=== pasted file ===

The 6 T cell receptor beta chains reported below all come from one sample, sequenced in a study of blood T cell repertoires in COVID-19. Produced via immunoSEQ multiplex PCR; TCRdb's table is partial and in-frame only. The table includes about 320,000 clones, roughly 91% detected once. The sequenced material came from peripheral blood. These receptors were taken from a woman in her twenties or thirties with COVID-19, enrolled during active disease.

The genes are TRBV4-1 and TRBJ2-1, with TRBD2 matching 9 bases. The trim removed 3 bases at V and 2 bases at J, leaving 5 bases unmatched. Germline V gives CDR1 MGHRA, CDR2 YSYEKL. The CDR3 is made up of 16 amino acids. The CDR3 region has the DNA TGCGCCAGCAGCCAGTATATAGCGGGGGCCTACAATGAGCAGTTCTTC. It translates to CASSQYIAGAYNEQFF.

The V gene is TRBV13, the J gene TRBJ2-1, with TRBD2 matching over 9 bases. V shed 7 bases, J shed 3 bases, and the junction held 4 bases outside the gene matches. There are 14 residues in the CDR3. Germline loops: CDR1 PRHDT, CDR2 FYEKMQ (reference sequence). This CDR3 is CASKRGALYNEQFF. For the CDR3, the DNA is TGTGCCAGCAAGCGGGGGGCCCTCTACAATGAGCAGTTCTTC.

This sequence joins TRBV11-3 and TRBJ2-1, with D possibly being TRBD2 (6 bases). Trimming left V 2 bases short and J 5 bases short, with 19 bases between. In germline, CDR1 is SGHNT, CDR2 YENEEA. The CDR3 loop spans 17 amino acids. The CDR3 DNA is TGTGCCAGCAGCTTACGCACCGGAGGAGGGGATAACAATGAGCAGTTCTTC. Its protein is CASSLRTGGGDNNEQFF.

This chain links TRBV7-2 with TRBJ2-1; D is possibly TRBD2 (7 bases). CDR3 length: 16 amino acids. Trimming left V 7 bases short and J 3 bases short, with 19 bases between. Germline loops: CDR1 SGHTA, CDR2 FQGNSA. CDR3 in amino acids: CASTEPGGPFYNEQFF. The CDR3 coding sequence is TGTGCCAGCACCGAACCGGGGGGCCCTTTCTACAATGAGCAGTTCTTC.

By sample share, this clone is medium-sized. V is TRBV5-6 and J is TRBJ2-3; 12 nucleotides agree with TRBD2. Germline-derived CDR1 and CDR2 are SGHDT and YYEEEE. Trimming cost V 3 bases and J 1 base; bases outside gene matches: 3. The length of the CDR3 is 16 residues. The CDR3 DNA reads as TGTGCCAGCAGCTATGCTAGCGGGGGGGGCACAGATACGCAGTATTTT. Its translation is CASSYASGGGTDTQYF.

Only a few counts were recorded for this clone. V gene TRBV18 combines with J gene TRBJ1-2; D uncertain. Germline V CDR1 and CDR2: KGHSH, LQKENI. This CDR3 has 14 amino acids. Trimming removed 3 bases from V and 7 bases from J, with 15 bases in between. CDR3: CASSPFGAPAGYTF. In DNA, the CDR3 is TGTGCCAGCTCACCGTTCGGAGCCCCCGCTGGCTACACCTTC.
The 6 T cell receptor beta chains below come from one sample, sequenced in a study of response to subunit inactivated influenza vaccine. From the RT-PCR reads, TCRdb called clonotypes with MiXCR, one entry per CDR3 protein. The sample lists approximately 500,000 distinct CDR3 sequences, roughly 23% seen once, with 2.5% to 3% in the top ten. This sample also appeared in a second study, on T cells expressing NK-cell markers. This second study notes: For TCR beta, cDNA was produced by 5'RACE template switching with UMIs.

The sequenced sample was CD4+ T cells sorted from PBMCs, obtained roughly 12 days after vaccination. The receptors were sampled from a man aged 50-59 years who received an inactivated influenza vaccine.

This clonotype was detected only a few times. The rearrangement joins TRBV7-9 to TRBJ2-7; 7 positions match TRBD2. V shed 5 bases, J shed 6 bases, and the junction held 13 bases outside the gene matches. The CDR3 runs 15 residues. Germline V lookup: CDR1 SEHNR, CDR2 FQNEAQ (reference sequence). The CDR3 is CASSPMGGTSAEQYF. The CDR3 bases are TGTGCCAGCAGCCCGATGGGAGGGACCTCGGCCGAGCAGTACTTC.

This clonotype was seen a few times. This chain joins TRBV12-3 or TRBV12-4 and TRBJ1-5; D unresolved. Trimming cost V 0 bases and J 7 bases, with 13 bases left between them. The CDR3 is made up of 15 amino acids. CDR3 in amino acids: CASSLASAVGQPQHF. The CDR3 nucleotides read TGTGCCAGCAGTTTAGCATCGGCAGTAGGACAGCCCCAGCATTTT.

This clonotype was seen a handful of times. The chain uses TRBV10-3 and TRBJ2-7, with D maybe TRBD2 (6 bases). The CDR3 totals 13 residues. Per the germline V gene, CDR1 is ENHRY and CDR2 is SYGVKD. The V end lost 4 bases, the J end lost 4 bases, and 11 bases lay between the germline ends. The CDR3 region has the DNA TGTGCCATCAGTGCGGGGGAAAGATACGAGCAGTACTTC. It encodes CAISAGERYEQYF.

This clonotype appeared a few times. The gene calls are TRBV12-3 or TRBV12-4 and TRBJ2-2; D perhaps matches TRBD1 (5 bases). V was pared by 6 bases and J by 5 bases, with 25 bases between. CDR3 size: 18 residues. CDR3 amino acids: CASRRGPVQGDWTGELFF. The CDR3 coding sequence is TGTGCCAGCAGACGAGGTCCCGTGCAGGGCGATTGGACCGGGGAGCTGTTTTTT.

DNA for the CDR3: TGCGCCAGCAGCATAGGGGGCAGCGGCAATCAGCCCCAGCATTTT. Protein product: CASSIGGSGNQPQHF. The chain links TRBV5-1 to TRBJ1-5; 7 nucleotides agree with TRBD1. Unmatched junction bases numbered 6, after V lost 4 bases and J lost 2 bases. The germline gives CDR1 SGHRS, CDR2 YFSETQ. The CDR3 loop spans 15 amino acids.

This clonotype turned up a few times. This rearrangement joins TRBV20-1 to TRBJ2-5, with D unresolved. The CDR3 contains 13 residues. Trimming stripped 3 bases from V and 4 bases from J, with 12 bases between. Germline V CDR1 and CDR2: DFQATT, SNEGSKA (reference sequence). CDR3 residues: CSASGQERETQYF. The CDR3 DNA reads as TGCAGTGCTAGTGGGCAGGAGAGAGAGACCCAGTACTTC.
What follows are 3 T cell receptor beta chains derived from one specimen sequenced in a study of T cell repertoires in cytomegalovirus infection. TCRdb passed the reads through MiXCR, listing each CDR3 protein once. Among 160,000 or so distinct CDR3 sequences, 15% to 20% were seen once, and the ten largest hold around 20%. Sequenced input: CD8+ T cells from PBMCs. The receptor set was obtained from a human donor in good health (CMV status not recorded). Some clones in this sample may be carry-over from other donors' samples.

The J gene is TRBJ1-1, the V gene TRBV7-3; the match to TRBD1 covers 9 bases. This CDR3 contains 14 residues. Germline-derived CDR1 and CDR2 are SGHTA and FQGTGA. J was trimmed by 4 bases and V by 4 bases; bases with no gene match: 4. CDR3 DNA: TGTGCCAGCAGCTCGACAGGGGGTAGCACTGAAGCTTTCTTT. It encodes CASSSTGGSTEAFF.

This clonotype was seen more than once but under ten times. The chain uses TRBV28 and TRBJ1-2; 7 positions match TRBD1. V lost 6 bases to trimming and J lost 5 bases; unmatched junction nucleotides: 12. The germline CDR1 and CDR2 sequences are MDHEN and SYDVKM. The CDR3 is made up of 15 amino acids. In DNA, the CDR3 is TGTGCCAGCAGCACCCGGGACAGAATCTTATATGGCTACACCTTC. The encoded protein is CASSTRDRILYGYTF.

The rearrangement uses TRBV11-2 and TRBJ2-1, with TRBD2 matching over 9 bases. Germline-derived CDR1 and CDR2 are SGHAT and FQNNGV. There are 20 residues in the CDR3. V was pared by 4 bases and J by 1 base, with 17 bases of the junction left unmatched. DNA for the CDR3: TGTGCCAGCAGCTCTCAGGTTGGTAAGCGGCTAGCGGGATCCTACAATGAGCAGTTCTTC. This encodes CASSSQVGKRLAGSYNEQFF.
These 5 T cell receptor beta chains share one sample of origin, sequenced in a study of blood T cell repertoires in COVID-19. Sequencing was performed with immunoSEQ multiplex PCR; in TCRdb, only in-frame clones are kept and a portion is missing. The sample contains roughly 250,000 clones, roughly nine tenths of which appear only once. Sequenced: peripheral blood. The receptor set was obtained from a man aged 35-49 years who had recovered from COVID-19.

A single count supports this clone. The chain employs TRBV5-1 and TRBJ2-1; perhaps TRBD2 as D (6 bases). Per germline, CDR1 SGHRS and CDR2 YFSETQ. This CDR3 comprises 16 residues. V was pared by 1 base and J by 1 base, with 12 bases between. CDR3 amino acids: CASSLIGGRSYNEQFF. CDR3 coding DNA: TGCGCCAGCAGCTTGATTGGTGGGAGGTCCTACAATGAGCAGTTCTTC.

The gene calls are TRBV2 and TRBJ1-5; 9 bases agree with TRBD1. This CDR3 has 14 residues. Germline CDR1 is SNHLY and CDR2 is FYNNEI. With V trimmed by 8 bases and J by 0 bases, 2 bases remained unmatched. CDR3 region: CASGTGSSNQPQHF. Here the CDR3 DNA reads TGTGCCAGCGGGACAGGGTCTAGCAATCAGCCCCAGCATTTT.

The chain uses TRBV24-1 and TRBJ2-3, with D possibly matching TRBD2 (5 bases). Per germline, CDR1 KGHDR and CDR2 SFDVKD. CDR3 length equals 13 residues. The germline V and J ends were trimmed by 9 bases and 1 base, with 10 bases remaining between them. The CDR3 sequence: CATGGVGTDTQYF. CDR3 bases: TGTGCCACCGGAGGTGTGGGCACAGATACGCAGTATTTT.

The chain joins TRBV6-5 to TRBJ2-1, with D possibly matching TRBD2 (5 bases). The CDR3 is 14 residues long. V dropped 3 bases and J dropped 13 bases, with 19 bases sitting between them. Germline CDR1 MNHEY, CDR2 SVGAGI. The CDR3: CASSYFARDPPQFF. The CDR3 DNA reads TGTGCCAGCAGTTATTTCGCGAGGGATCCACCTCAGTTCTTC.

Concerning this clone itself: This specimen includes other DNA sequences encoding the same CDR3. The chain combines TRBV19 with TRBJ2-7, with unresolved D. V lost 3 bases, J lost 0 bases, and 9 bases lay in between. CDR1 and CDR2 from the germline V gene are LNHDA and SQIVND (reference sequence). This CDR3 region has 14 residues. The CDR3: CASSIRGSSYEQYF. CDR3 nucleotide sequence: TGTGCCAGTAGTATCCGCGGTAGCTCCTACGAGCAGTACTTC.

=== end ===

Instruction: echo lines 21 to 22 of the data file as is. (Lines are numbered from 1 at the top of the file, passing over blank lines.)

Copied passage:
A single count supports this clone. The chain employs TRBV5-1 and TRBJ2-1; perhaps TRBD2 as D (6 bases). Per germline, CDR1 SGHRS and CDR2 YFSETQ. This CDR3 comprises 16 residues. V was pared by 1 base and J by 1 base, with 12 bases between. CDR3 amino acids: CASSLIGGRSYNEQFF. CDR3 coding DNA: TGCGCCAGCAGCTTGATTGGTGGGAGGTCCTACAATGAGCAGTTCTTC.

The gene calls are TRBV2 and TRBJ1-5; 9 bases agree with TRBD1. This CDR3 has 14 residues. Germline CDR1 is SNHLY and CDR2 is FYNNEI. With V trimmed by 8 bases and J by 0 bases, 2 bases remained unmatched. CDR3 region: CASGTGSSNQPQHF. Here the CDR3 DNA reads TGTGCCAGCGGGACAGGGTCTAGCAATCAGCCCCAGCATTTT.